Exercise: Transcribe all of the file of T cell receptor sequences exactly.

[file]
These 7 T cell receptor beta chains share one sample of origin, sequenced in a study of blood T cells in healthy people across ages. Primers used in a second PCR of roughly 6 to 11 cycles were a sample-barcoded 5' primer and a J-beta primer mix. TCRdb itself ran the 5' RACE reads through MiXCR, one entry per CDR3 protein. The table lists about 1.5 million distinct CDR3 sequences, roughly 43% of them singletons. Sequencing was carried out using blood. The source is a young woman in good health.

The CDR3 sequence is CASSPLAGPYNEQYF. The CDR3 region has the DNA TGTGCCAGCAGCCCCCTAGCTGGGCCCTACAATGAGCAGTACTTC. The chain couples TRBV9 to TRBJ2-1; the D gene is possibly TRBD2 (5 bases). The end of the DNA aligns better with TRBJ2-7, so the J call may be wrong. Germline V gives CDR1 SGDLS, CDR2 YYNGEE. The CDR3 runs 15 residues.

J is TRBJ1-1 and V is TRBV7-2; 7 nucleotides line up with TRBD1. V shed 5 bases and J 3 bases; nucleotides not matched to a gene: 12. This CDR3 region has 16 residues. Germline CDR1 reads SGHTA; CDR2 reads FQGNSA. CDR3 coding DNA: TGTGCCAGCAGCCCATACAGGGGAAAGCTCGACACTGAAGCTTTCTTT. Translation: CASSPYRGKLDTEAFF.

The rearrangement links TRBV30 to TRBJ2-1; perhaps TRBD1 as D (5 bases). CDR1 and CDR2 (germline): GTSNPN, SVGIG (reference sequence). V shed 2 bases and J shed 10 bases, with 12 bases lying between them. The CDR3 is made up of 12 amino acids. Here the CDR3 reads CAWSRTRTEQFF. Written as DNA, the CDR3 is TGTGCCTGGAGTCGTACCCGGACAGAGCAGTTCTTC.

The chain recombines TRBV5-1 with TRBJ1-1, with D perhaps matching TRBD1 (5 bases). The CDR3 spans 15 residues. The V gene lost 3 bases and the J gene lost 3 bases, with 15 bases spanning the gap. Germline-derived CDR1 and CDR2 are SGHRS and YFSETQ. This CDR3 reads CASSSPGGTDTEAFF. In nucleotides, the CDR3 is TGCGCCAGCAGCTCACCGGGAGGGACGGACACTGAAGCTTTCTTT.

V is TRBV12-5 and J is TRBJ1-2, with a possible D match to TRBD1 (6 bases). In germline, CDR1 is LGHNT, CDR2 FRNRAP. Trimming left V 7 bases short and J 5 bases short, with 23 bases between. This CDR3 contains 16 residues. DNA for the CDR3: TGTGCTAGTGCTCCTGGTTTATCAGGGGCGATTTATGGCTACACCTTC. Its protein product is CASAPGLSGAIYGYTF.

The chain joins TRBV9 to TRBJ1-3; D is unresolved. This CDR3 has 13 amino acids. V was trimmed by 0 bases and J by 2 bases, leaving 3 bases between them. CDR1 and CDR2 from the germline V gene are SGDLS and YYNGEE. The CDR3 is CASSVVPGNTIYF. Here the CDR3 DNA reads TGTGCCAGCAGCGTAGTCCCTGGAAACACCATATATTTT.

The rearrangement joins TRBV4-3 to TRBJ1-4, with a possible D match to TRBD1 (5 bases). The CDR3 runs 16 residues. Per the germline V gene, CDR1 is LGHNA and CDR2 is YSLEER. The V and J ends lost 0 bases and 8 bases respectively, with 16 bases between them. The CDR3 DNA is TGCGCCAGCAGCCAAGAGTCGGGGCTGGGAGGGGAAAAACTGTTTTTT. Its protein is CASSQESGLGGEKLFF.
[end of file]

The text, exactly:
These 7 T cell receptor beta chains share one sample of origin, sequenced in a study of blood T cells in healthy people across ages. Primers used in a second PCR of roughly 6 to 11 cycles were a sample-barcoded 5' primer and a J-beta primer mix. TCRdb itself ran the 5' RACE reads through MiXCR, one entry per CDR3 protein. The table lists about 1.5 million distinct CDR3 sequences, roughly 43% of them singletons. Sequencing was carried out using blood. The source is a young woman in good health.

The CDR3 sequence is CASSPLAGPYNEQYF. The CDR3 region has the DNA TGTGCCAGCAGCCCCCTAGCTGGGCCCTACAATGAGCAGTACTTC. The chain couples TRBV9 to TRBJ2-1; the D gene is possibly TRBD2 (5 bases). The end of the DNA aligns better with TRBJ2-7, so the J call may be wrong. Germline V gives CDR1 SGDLS, CDR2 YYNGEE. The CDR3 runs 15 residues.

J is TRBJ1-1 and V is TRBV7-2; 7 nucleotides line up with TRBD1. V shed 5 bases and J 3 bases; nucleotides not matched to a gene: 12. This CDR3 region has 16 residues. Germline CDR1 reads SGHTA; CDR2 reads FQGNSA. CDR3 coding DNA: TGTGCCAGCAGCCCATACAGGGGAAAGCTCGACACTGAAGCTTTCTTT. Translation: CASSPYRGKLDTEAFF.

The rearrangement links TRBV30 to TRBJ2-1; perhaps TRBD1 as D (5 bases). CDR1 and CDR2 (germline): GTSNPN, SVGIG (reference sequence). V shed 2 bases and J shed 10 bases, with 12 bases lying between them. The CDR3 is made up of 12 amino acids. Here the CDR3 reads CAWSRTRTEQFF. Written as DNA, the CDR3 is TGTGCCTGGAGTCGTACCCGGACAGAGCAGTTCTTC.

The chain recombines TRBV5-1 with TRBJ1-1, with D perhaps matching TRBD1 (5 bases). The CDR3 spans 15 residues. The V gene lost 3 bases and the J gene lost 3 bases, with 15 bases spanning the gap. Germline-derived CDR1 and CDR2 are SGHRS and YFSETQ. This CDR3 reads CASSSPGGTDTEAFF. In nucleotides, the CDR3 is TGCGCCAGCAGCTCACCGGGAGGGACGGACACTGAAGCTTTCTTT.

V is TRBV12-5 and J is TRBJ1-2, with a possible D match to TRBD1 (6 bases). In germline, CDR1 is LGHNT, CDR2 FRNRAP. Trimming left V 7 bases short and J 5 bases short, with 23 bases between. This CDR3 contains 16 residues. DNA for the CDR3: TGTGCTAGTGCTCCTGGTTTATCAGGGGCGATTTATGGCTACACCTTC. Its protein product is CASAPGLSGAIYGYTF.

The chain joins TRBV9 to TRBJ1-3; D is unresolved. This CDR3 has 13 amino acids. V was trimmed by 0 bases and J by 2 bases, leaving 3 bases between them. CDR1 and CDR2 from the germline V gene are SGDLS and YYNGEE. The CDR3 is CASSVVPGNTIYF. Here the CDR3 DNA reads TGTGCCAGCAGCGTAGTCCCTGGAAACACCATATATTTT.

The rearrangement joins TRBV4-3 to TRBJ1-4, with a possible D match to TRBD1 (5 bases). The CDR3 runs 16 residues. Per the germline V gene, CDR1 is LGHNA and CDR2 is YSLEER. The V and J ends lost 0 bases and 8 bases respectively, with 16 bases between them. The CDR3 DNA is TGCGCCAGCAGCCAAGAGTCGGGGCTGGGAGGGGAAAAACTGTTTTTT. Its protein is CASSQESGLGGEKLFF.